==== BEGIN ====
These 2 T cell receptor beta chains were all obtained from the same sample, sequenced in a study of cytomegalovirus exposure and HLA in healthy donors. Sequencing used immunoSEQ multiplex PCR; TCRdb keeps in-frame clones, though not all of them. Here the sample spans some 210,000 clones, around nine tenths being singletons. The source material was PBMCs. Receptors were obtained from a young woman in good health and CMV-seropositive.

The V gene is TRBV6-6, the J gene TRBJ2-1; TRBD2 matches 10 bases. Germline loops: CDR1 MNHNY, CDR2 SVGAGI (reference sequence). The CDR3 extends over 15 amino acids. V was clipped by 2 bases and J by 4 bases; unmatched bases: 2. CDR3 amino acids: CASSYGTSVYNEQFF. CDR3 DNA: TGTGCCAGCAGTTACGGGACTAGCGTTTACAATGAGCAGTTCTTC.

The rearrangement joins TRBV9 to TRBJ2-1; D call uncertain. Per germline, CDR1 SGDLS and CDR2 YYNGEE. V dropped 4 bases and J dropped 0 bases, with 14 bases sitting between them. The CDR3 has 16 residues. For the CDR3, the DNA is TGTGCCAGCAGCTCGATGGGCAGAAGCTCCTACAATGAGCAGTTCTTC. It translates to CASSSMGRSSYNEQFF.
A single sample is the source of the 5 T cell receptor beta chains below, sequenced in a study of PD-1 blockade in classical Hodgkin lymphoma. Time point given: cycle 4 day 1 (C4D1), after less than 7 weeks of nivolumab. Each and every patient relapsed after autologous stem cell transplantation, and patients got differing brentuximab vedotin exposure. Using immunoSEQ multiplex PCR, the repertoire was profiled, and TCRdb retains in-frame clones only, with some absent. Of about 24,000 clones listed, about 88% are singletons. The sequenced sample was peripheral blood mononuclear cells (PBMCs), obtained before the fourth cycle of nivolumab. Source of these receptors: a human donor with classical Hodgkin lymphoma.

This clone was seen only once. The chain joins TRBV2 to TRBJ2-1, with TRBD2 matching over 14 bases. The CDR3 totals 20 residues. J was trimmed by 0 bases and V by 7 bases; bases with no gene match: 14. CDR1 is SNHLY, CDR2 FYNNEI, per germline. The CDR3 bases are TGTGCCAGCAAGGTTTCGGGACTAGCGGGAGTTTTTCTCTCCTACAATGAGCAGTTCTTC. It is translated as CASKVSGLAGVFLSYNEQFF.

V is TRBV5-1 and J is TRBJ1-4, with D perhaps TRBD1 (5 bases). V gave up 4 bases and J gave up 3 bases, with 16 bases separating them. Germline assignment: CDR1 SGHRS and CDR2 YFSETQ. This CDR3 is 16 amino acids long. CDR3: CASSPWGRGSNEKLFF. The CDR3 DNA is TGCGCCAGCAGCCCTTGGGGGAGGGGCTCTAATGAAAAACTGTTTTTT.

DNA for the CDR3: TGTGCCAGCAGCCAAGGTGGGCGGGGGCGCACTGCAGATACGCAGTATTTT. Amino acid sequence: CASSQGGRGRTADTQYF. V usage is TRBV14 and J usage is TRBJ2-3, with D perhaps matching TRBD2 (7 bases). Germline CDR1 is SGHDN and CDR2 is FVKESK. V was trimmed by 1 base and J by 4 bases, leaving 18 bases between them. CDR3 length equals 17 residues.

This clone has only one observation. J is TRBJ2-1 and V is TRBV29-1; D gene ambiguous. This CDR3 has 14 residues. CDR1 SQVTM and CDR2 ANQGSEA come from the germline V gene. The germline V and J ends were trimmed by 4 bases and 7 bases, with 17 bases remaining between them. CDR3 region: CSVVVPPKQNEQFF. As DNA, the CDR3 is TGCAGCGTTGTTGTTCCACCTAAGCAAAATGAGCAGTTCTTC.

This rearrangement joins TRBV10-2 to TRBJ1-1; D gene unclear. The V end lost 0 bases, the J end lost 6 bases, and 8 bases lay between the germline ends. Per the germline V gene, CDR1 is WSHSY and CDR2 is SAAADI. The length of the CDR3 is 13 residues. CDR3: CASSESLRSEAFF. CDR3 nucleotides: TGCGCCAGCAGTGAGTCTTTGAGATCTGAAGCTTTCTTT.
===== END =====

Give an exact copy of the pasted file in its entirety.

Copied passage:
These 2 T cell receptor beta chains were all obtained from the same sample, sequenced in a study of cytomegalovirus exposure and HLA in healthy donors. Sequencing used immunoSEQ multiplex PCR; TCRdb keeps in-frame clones, though not all of them. Here the sample spans some 210,000 clones, around nine tenths being singletons. The source material was PBMCs. Receptors were obtained from a young woman in good health and CMV-seropositive.

The V gene is TRBV6-6, the J gene TRBJ2-1; TRBD2 matches 10 bases. Germline loops: CDR1 MNHNY, CDR2 SVGAGI (reference sequence). The CDR3 extends over 15 amino acids. V was clipped by 2 bases and J by 4 bases; unmatched bases: 2. CDR3 amino acids: CASSYGTSVYNEQFF. CDR3 DNA: TGTGCCAGCAGTTACGGGACTAGCGTTTACAATGAGCAGTTCTTC.

The rearrangement joins TRBV9 to TRBJ2-1; D call uncertain. Per germline, CDR1 SGDLS and CDR2 YYNGEE. V dropped 4 bases and J dropped 0 bases, with 14 bases sitting between them. The CDR3 has 16 residues. For the CDR3, the DNA is TGTGCCAGCAGCTCGATGGGCAGAAGCTCCTACAATGAGCAGTTCTTC. It translates to CASSSMGRSSYNEQFF.
A single sample is the source of the 5 T cell receptor beta chains below, sequenced in a study of PD-1 blockade in classical Hodgkin lymphoma. Time point given: cycle 4 day 1 (C4D1), after less than 7 weeks of nivolumab. Each and every patient relapsed after autologous stem cell transplantation, and patients got differing brentuximab vedotin exposure. Using immunoSEQ multiplex PCR, the repertoire was profiled, and TCRdb retains in-frame clones only, with some absent. Of about 24,000 clones listed, about 88% are singletons. The sequenced sample was peripheral blood mononuclear cells (PBMCs), obtained before the fourth cycle of nivolumab. Source of these receptors: a human donor with classical Hodgkin lymphoma.

This clone was seen only once. The chain joins TRBV2 to TRBJ2-1, with TRBD2 matching over 14 bases. The CDR3 totals 20 residues. J was trimmed by 0 bases and V by 7 bases; bases with no gene match: 14. CDR1 is SNHLY, CDR2 FYNNEI, per germline. The CDR3 bases are TGTGCCAGCAAGGTTTCGGGACTAGCGGGAGTTTTTCTCTCCTACAATGAGCAGTTCTTC. It is translated as CASKVSGLAGVFLSYNEQFF.

V is TRBV5-1 and J is TRBJ1-4, with D perhaps TRBD1 (5 bases). V gave up 4 bases and J gave up 3 bases, with 16 bases separating them. Germline assignment: CDR1 SGHRS and CDR2 YFSETQ. This CDR3 is 16 amino acids long. CDR3: CASSPWGRGSNEKLFF. The CDR3 DNA is TGCGCCAGCAGCCCTTGGGGGAGGGGCTCTAATGAAAAACTGTTTTTT.

DNA for the CDR3: TGTGCCAGCAGCCAAGGTGGGCGGGGGCGCACTGCAGATACGCAGTATTTT. Amino acid sequence: CASSQGGRGRTADTQYF. V usage is TRBV14 and J usage is TRBJ2-3, with D perhaps matching TRBD2 (7 bases). Germline CDR1 is SGHDN and CDR2 is FVKESK. V was trimmed by 1 base and J by 4 bases, leaving 18 bases between them. CDR3 length equals 17 residues.

This clone has only one observation. J is TRBJ2-1 and V is TRBV29-1; D gene ambiguous. This CDR3 has 14 residues. CDR1 SQVTM and CDR2 ANQGSEA come from the germline V gene. The germline V and J ends were trimmed by 4 bases and 7 bases, with 17 bases remaining between them. CDR3 region: CSVVVPPKQNEQFF. As DNA, the CDR3 is TGCAGCGTTGTTGTTCCACCTAAGCAAAATGAGCAGTTCTTC.

This rearrangement joins TRBV10-2 to TRBJ1-1; D gene unclear. The V end lost 0 bases, the J end lost 6 bases, and 8 bases lay between the germline ends. Per the germline V gene, CDR1 is WSHSY and CDR2 is SAAADI. The length of the CDR3 is 13 residues. CDR3: CASSESLRSEAFF. CDR3 nucleotides: TGCGCCAGCAGTGAGTCTTTGAGATCTGAAGCTTTCTTT.